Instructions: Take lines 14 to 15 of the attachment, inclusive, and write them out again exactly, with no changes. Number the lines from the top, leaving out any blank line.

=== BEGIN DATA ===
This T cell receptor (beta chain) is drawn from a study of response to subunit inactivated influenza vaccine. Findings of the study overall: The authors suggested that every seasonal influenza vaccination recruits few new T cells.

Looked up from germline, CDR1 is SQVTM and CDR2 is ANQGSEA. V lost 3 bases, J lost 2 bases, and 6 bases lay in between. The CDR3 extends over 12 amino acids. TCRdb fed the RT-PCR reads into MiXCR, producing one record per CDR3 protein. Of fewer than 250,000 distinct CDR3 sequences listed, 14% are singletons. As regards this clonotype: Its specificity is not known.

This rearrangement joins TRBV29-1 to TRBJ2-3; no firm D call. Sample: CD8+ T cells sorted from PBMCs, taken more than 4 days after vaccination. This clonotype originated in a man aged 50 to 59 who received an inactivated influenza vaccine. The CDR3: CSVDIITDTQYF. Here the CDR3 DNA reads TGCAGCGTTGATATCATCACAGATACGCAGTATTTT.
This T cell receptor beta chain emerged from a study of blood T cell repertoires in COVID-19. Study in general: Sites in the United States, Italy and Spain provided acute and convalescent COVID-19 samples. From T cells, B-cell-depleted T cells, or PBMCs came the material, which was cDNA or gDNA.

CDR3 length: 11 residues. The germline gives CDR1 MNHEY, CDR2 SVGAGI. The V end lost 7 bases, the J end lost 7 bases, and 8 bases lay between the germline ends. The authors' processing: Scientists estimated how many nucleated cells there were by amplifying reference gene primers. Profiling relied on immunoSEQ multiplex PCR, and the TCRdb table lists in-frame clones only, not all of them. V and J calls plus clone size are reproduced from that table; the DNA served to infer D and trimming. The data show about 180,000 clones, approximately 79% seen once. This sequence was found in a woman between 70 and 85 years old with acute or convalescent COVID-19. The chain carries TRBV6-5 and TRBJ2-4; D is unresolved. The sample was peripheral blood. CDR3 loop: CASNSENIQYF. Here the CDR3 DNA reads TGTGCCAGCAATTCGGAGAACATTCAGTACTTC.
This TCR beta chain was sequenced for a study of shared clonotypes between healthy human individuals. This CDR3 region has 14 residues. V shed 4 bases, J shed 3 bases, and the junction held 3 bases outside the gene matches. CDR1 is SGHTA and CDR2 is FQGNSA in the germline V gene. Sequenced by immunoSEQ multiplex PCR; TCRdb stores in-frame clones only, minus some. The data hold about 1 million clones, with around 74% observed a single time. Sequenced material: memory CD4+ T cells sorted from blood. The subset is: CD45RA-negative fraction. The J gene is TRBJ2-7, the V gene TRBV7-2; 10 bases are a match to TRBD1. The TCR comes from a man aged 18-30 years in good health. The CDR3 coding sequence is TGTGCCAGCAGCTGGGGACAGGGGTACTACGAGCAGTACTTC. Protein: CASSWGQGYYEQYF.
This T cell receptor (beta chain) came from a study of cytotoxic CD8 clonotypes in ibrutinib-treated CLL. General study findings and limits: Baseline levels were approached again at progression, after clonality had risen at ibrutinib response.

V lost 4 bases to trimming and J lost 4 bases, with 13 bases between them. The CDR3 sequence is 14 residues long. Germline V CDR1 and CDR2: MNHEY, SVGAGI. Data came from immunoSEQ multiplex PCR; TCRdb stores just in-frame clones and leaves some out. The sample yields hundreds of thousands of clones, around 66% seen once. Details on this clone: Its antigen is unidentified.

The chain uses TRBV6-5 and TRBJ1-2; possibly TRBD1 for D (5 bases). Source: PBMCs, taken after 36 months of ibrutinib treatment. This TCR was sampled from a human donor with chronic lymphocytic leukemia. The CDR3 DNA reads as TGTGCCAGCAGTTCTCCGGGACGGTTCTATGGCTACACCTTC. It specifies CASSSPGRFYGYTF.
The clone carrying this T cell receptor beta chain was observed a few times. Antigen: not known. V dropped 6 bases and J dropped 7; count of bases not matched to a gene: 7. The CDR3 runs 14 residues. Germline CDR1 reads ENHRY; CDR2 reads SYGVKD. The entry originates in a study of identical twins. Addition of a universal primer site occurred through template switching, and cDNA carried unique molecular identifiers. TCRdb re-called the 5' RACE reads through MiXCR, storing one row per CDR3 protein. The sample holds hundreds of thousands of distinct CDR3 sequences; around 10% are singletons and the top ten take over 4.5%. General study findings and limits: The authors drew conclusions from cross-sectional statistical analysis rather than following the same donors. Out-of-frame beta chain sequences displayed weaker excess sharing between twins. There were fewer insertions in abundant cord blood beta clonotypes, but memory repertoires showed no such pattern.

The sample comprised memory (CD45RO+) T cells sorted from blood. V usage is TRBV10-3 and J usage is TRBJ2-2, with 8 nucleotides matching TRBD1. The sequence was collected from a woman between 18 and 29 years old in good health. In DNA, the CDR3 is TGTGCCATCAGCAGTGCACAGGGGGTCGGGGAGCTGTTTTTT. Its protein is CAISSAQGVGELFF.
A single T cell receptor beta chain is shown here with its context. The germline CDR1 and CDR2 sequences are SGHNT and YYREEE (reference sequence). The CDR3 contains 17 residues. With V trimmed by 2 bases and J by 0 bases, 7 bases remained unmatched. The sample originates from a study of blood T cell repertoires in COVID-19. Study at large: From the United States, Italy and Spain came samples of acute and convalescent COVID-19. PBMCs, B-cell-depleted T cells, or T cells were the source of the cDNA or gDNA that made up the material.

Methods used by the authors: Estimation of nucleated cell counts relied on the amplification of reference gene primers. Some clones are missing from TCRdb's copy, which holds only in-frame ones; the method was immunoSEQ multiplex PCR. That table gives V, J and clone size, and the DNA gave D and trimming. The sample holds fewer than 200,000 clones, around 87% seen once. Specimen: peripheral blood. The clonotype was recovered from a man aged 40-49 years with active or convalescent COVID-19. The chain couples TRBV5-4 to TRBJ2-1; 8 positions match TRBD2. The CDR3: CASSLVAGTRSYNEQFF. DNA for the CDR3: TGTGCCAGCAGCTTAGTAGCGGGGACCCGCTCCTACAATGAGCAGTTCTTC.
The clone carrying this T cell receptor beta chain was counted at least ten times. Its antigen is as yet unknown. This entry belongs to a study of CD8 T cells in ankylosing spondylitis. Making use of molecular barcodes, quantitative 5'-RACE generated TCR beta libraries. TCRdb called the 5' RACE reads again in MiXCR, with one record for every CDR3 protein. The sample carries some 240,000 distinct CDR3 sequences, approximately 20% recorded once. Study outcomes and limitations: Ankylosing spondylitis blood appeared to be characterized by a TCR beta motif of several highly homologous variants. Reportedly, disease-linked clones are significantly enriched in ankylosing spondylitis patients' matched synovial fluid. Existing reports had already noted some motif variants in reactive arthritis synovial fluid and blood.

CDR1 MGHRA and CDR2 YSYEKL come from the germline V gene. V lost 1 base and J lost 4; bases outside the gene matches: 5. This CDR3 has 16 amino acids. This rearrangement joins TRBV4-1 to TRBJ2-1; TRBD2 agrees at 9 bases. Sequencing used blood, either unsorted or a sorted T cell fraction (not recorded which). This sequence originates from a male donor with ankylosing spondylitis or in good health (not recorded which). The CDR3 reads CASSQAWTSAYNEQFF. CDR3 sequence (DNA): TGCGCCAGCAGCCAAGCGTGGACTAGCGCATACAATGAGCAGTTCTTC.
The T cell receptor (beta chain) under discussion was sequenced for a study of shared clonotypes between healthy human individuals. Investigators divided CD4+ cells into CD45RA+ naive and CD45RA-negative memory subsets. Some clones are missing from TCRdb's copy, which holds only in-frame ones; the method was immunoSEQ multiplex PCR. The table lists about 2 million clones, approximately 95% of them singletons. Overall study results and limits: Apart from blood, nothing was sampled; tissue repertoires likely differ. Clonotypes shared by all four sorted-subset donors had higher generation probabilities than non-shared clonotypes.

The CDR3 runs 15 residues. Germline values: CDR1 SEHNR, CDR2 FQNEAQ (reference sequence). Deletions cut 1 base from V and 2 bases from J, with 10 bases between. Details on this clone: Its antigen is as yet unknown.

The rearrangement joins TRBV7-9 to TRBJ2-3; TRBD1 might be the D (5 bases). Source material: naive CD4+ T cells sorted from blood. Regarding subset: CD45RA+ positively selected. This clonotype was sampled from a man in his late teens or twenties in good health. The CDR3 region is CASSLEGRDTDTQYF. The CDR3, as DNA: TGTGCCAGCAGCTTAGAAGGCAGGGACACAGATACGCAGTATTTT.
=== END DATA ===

The clone carrying this T cell receptor beta chain was counted at least ten times. Its antigen is as yet unknown. This entry belongs to a study of CD8 T cells in ankylosing spondylitis. Making use of molecular barcodes, quantitative 5'-RACE generated TCR beta libraries. TCRdb called the 5' RACE reads again in MiXCR, with one record for every CDR3 protein. The sample carries some 240,000 distinct CDR3 sequences, approximately 20% recorded once. Study outcomes and limitations: Ankylosing spondylitis blood appeared to be characterized by a TCR beta motif of several highly homologous variants. Reportedly, disease-linked clones are significantly enriched in ankylosing spondylitis patients' matched synovial fluid. Existing reports had already noted some motif variants in reactive arthritis synovial fluid and blood.

CDR1 MGHRA and CDR2 YSYEKL come from the germline V gene. V lost 1 base and J lost 4; bases outside the gene matches: 5. This CDR3 has 16 amino acids. This rearrangement joins TRBV4-1 to TRBJ2-1; TRBD2 agrees at 9 bases. Sequencing used blood, either unsorted or a sorted T cell fraction (not recorded which). This sequence originates from a male donor with ankylosing spondylitis or in good health (not recorded which). The CDR3 reads CASSQAWTSAYNEQFF. CDR3 sequence (DNA): TGCGCCAGCAGCCAAGCGTGGACTAGCGCATACAATGAGCAGTTCTTC.